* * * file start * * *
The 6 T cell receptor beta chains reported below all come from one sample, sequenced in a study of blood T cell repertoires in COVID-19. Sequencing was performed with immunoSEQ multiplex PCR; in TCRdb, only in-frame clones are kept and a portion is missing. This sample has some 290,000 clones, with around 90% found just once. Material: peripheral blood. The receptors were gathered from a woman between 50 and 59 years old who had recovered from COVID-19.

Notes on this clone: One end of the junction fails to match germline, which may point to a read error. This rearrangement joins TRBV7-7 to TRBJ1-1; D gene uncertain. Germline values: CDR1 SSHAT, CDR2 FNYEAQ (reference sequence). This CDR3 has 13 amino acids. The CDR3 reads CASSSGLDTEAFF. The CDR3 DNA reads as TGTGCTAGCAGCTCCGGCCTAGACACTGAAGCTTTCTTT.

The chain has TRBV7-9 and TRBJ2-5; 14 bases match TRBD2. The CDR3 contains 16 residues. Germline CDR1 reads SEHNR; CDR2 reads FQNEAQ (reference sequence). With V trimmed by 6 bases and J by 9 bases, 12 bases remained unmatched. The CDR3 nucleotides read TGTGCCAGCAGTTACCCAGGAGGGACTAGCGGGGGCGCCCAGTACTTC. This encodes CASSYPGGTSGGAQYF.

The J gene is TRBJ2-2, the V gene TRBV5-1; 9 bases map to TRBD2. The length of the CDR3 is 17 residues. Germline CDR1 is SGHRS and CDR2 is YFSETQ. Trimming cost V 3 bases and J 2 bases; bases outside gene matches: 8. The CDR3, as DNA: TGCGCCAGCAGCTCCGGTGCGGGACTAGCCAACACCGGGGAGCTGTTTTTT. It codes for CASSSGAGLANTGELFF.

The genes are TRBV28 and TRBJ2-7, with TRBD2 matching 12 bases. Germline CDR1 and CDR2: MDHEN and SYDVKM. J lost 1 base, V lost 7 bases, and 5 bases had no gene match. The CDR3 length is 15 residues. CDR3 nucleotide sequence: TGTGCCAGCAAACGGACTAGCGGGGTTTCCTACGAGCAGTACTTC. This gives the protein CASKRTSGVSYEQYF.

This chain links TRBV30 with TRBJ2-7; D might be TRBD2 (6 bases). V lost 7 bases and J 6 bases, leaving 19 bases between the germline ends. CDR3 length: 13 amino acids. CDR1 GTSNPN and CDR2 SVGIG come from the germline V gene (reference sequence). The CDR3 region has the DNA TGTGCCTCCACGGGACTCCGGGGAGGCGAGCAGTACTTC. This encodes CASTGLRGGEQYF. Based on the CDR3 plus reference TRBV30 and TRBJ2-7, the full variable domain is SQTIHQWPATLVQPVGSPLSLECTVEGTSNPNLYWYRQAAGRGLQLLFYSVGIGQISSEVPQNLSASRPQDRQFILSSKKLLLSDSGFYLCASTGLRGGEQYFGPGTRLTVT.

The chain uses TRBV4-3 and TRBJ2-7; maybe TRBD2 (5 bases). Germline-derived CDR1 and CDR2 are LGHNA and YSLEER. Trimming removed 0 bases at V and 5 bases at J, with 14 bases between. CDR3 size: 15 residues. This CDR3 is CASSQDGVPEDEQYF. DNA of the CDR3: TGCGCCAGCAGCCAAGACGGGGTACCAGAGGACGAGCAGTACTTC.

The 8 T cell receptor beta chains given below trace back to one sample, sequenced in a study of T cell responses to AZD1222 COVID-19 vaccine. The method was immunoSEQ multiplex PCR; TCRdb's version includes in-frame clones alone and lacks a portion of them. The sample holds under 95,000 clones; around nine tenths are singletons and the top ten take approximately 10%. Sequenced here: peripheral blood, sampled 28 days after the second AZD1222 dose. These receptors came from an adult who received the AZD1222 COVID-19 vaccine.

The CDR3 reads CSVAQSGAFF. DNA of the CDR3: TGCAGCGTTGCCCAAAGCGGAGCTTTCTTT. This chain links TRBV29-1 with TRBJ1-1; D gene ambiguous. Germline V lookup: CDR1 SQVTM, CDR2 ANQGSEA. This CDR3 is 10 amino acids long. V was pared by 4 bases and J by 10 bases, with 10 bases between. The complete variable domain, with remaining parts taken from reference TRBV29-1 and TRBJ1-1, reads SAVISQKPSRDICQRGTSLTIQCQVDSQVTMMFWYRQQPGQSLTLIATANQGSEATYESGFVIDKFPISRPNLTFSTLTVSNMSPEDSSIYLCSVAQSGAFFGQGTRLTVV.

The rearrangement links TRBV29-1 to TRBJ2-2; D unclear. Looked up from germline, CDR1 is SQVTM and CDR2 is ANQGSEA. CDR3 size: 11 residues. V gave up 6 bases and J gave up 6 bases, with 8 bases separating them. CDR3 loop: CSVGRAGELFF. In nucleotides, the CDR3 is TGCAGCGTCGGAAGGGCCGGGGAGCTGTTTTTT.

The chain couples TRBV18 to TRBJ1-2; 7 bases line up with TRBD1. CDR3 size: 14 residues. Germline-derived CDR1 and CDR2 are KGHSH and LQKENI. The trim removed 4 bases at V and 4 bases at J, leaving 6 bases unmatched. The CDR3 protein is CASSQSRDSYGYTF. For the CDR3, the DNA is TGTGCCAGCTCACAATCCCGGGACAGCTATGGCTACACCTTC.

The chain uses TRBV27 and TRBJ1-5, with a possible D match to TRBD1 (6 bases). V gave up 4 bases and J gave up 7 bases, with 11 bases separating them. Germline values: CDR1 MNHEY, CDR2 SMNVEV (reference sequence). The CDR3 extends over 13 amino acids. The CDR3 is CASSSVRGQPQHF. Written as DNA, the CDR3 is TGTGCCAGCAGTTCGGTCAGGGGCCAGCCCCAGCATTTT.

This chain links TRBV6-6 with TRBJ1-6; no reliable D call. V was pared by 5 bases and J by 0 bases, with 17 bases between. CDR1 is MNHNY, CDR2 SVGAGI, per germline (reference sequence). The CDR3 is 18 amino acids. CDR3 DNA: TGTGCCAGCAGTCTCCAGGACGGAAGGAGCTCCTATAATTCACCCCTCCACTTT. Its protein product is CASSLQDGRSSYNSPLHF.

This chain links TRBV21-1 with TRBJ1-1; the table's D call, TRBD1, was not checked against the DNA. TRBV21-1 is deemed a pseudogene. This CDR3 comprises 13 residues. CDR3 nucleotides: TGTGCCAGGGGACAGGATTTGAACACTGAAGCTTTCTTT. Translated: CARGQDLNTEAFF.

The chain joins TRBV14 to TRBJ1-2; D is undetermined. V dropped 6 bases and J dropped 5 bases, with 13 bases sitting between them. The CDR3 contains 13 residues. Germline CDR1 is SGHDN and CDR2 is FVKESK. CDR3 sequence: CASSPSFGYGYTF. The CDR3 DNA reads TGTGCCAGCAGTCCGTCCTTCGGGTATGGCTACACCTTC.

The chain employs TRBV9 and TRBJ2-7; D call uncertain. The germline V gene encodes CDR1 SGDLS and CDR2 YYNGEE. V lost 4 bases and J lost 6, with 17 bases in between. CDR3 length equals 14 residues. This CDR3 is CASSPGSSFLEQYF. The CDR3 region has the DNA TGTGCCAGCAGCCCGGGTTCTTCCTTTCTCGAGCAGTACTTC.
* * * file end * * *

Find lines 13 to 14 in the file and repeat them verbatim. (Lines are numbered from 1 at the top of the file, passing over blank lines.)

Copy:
This chain links TRBV6-6 with TRBJ1-6; no reliable D call. V was pared by 5 bases and J by 0 bases, with 17 bases between. CDR1 is MNHNY, CDR2 SVGAGI, per germline (reference sequence). The CDR3 is 18 amino acids. CDR3 DNA: TGTGCCAGCAGTCTCCAGGACGGAAGGAGCTCCTATAATTCACCCCTCCACTTT. Its protein product is CASSLQDGRSSYNSPLHF.

This chain links TRBV21-1 with TRBJ1-1; the table's D call, TRBD1, was not checked against the DNA. TRBV21-1 is deemed a pseudogene. This CDR3 comprises 13 residues. CDR3 nucleotides: TGTGCCAGGGGACAGGATTTGAACACTGAAGCTTTCTTT. Translated: CARGQDLNTEAFF.